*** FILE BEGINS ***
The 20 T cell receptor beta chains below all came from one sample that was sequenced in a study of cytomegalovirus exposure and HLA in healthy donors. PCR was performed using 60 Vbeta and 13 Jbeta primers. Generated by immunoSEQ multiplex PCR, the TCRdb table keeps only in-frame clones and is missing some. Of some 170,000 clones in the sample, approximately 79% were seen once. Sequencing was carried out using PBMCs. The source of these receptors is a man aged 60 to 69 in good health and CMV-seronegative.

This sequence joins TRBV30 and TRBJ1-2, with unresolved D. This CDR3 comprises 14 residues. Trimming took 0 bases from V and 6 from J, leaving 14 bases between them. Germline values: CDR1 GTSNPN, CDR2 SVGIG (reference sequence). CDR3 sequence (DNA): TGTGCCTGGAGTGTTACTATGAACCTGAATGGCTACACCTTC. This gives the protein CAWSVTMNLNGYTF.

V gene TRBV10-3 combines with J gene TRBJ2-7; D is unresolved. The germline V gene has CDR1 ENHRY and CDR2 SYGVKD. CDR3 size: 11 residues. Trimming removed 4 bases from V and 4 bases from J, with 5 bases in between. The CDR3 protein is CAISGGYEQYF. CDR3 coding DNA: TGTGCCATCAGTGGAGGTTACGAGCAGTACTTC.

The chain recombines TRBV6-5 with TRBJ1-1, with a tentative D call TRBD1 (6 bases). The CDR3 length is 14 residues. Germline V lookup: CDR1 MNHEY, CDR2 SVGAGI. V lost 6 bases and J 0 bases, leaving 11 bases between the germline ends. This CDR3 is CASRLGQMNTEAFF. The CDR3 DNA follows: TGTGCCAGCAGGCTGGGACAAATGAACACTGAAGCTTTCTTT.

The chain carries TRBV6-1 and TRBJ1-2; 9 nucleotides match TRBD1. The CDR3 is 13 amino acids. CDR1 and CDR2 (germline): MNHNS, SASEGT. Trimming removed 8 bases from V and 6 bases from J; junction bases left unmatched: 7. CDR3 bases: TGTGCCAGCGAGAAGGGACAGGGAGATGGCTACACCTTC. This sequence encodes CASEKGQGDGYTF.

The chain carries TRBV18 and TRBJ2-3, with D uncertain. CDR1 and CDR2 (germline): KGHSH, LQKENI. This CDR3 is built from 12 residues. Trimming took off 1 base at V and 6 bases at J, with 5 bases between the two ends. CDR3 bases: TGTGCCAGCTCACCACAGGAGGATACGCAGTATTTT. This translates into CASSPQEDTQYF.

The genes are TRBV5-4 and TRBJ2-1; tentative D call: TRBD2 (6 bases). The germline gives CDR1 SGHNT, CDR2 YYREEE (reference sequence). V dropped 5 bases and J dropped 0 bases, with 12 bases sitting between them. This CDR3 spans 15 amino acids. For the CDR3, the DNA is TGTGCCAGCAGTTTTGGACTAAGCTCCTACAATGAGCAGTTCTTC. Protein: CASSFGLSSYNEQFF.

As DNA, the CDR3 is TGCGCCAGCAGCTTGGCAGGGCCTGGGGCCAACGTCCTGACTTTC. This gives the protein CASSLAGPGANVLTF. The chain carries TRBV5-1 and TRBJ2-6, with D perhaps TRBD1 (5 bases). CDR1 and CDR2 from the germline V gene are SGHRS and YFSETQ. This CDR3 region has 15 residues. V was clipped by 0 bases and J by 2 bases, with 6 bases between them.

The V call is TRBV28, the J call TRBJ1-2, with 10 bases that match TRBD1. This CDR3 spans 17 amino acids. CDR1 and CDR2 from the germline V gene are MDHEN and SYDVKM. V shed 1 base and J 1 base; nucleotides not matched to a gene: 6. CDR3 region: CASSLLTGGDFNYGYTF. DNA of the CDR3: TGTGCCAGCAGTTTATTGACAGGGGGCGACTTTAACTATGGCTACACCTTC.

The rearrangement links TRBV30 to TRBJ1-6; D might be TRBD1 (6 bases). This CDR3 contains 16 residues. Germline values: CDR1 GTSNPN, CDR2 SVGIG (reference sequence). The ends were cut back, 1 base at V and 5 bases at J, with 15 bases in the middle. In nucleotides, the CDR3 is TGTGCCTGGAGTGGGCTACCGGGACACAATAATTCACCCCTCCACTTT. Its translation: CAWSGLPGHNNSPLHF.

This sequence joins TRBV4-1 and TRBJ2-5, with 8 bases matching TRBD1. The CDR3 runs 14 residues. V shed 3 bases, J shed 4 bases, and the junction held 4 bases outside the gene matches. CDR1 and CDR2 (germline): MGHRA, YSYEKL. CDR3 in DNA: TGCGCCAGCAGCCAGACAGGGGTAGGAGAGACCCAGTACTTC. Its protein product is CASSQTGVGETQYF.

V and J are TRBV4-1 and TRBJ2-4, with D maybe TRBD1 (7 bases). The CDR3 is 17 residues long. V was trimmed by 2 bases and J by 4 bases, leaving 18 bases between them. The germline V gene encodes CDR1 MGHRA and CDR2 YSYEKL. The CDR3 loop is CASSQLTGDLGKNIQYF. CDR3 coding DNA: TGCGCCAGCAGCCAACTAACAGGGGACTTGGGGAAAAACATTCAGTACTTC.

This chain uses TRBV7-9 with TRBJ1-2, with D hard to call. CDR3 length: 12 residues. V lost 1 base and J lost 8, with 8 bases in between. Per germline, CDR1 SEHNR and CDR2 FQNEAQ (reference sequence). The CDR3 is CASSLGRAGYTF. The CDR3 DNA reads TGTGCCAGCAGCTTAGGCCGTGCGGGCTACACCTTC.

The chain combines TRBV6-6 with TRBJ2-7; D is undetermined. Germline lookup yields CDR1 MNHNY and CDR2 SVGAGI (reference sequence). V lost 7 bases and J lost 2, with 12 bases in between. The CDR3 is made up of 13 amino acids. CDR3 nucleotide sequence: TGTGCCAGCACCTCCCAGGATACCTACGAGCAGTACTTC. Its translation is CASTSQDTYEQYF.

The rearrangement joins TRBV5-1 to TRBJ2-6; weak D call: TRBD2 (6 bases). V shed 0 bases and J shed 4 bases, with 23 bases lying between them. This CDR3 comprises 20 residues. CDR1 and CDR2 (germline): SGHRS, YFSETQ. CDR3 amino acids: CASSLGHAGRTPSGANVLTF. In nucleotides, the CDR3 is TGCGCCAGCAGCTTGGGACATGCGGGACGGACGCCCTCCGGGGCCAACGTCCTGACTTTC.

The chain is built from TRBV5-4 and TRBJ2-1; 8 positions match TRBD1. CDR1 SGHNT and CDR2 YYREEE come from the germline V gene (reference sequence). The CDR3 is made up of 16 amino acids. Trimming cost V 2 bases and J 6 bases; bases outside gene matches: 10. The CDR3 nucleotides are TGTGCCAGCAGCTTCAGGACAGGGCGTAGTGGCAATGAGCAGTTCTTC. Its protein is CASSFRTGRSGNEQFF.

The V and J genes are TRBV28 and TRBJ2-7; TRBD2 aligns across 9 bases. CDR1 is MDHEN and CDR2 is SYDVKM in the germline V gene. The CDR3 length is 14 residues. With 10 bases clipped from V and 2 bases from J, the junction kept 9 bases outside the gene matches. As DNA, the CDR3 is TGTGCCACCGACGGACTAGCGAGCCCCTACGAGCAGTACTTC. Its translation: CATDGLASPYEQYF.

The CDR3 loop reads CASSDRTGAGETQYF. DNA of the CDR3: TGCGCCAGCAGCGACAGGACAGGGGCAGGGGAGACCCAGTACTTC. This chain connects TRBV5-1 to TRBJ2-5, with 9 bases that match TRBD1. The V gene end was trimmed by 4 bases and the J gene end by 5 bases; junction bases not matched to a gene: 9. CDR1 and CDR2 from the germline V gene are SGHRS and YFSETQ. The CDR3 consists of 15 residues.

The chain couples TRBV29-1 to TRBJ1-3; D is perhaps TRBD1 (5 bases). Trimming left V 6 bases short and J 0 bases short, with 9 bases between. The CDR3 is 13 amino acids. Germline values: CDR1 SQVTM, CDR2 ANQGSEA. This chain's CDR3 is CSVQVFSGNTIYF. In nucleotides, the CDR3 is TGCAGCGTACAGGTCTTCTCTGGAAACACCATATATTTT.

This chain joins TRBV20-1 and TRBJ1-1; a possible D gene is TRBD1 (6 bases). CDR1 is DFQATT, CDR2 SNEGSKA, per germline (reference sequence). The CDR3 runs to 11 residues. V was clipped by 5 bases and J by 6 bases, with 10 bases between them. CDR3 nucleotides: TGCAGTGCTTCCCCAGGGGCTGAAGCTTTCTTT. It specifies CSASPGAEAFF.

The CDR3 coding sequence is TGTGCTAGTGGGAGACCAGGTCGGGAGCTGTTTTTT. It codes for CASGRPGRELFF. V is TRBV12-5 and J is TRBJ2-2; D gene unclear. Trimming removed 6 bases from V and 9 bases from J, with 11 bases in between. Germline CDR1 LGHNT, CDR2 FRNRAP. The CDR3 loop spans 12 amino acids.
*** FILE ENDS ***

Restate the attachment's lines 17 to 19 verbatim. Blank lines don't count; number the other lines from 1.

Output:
The V and J genes are TRBV28 and TRBJ2-7; TRBD2 aligns across 9 bases. CDR1 is MDHEN and CDR2 is SYDVKM in the germline V gene. The CDR3 length is 14 residues. With 10 bases clipped from V and 2 bases from J, the junction kept 9 bases outside the gene matches. As DNA, the CDR3 is TGTGCCACCGACGGACTAGCGAGCCCCTACGAGCAGTACTTC. Its translation: CATDGLASPYEQYF.

The CDR3 loop reads CASSDRTGAGETQYF. DNA of the CDR3: TGCGCCAGCAGCGACAGGACAGGGGCAGGGGAGACCCAGTACTTC. This chain connects TRBV5-1 to TRBJ2-5, with 9 bases that match TRBD1. The V gene end was trimmed by 4 bases and the J gene end by 5 bases; junction bases not matched to a gene: 9. CDR1 and CDR2 from the germline V gene are SGHRS and YFSETQ. The CDR3 consists of 15 residues.

The chain couples TRBV29-1 to TRBJ1-3; D is perhaps TRBD1 (5 bases). Trimming left V 6 bases short and J 0 bases short, with 9 bases between. The CDR3 is 13 amino acids. Germline values: CDR1 SQVTM, CDR2 ANQGSEA. This chain's CDR3 is CSVQVFSGNTIYF. In nucleotides, the CDR3 is TGCAGCGTACAGGTCTTCTCTGGAAACACCATATATTTT.